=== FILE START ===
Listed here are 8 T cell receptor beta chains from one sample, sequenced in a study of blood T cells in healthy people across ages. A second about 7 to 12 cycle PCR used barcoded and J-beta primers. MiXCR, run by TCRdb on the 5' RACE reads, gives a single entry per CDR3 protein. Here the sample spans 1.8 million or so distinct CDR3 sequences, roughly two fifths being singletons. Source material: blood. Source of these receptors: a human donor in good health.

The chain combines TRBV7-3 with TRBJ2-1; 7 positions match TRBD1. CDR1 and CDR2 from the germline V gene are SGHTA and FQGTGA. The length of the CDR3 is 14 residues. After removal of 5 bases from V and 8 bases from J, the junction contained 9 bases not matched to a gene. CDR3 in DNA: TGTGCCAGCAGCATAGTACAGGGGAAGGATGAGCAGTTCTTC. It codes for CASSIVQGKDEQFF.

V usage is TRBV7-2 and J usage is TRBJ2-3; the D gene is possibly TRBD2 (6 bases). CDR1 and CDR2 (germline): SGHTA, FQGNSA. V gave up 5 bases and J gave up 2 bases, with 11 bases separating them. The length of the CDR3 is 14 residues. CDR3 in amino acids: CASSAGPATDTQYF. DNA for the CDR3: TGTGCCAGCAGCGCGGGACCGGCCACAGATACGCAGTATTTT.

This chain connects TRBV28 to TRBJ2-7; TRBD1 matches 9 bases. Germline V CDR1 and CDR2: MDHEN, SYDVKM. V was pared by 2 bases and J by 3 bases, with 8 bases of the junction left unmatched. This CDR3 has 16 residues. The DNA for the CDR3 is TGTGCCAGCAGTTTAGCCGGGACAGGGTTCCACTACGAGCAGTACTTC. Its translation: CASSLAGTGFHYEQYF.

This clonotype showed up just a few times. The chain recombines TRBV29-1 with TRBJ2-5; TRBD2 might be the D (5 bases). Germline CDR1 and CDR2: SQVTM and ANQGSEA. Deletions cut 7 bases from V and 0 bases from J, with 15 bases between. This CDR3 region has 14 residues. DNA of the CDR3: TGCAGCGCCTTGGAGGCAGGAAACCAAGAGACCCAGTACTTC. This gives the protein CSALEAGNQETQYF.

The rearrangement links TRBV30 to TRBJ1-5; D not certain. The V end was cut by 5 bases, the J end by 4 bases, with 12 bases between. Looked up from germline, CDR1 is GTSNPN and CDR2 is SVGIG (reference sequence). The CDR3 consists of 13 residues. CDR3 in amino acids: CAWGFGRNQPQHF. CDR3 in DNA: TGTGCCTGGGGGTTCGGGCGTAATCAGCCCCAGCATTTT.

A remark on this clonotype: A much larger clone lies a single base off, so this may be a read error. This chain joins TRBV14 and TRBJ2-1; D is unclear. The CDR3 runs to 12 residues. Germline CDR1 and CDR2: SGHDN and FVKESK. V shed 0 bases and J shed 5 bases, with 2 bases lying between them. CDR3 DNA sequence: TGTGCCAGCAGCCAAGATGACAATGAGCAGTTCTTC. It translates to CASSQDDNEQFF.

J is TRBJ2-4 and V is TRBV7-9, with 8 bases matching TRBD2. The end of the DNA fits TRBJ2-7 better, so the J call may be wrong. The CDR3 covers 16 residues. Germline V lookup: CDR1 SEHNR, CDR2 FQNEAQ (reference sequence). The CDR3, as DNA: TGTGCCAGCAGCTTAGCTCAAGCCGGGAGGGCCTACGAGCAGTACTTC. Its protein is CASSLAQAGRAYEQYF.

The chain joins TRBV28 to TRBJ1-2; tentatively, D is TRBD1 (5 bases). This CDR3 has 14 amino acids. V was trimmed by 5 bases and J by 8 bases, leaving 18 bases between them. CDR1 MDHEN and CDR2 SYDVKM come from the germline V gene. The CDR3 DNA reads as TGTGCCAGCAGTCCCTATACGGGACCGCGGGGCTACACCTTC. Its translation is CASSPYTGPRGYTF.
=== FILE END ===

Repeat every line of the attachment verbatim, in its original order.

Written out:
Listed here are 8 T cell receptor beta chains from one sample, sequenced in a study of blood T cells in healthy people across ages. A second about 7 to 12 cycle PCR used barcoded and J-beta primers. MiXCR, run by TCRdb on the 5' RACE reads, gives a single entry per CDR3 protein. Here the sample spans 1.8 million or so distinct CDR3 sequences, roughly two fifths being singletons. Source material: blood. Source of these receptors: a human donor in good health.

The chain combines TRBV7-3 with TRBJ2-1; 7 positions match TRBD1. CDR1 and CDR2 from the germline V gene are SGHTA and FQGTGA. The length of the CDR3 is 14 residues. After removal of 5 bases from V and 8 bases from J, the junction contained 9 bases not matched to a gene. CDR3 in DNA: TGTGCCAGCAGCATAGTACAGGGGAAGGATGAGCAGTTCTTC. It codes for CASSIVQGKDEQFF.

V usage is TRBV7-2 and J usage is TRBJ2-3; the D gene is possibly TRBD2 (6 bases). CDR1 and CDR2 (germline): SGHTA, FQGNSA. V gave up 5 bases and J gave up 2 bases, with 11 bases separating them. The length of the CDR3 is 14 residues. CDR3 in amino acids: CASSAGPATDTQYF. DNA for the CDR3: TGTGCCAGCAGCGCGGGACCGGCCACAGATACGCAGTATTTT.

This chain connects TRBV28 to TRBJ2-7; TRBD1 matches 9 bases. Germline V CDR1 and CDR2: MDHEN, SYDVKM. V was pared by 2 bases and J by 3 bases, with 8 bases of the junction left unmatched. This CDR3 has 16 residues. The DNA for the CDR3 is TGTGCCAGCAGTTTAGCCGGGACAGGGTTCCACTACGAGCAGTACTTC. Its translation: CASSLAGTGFHYEQYF.

This clonotype showed up just a few times. The chain recombines TRBV29-1 with TRBJ2-5; TRBD2 might be the D (5 bases). Germline CDR1 and CDR2: SQVTM and ANQGSEA. Deletions cut 7 bases from V and 0 bases from J, with 15 bases between. This CDR3 region has 14 residues. DNA of the CDR3: TGCAGCGCCTTGGAGGCAGGAAACCAAGAGACCCAGTACTTC. This gives the protein CSALEAGNQETQYF.

The rearrangement links TRBV30 to TRBJ1-5; D not certain. The V end was cut by 5 bases, the J end by 4 bases, with 12 bases between. Looked up from germline, CDR1 is GTSNPN and CDR2 is SVGIG (reference sequence). The CDR3 consists of 13 residues. CDR3 in amino acids: CAWGFGRNQPQHF. CDR3 in DNA: TGTGCCTGGGGGTTCGGGCGTAATCAGCCCCAGCATTTT.

A remark on this clonotype: A much larger clone lies a single base off, so this may be a read error. This chain joins TRBV14 and TRBJ2-1; D is unclear. The CDR3 runs to 12 residues. Germline CDR1 and CDR2: SGHDN and FVKESK. V shed 0 bases and J shed 5 bases, with 2 bases lying between them. CDR3 DNA sequence: TGTGCCAGCAGCCAAGATGACAATGAGCAGTTCTTC. It translates to CASSQDDNEQFF.

J is TRBJ2-4 and V is TRBV7-9, with 8 bases matching TRBD2. The end of the DNA fits TRBJ2-7 better, so the J call may be wrong. The CDR3 covers 16 residues. Germline V lookup: CDR1 SEHNR, CDR2 FQNEAQ (reference sequence). The CDR3, as DNA: TGTGCCAGCAGCTTAGCTCAAGCCGGGAGGGCCTACGAGCAGTACTTC. Its protein is CASSLAQAGRAYEQYF.

The chain joins TRBV28 to TRBJ1-2; tentatively, D is TRBD1 (5 bases). This CDR3 has 14 amino acids. V was trimmed by 5 bases and J by 8 bases, leaving 18 bases between them. CDR1 MDHEN and CDR2 SYDVKM come from the germline V gene. The CDR3 DNA reads as TGTGCCAGCAGTCCCTATACGGGACCGCGGGGCTACACCTTC. Its translation is CASSPYTGPRGYTF.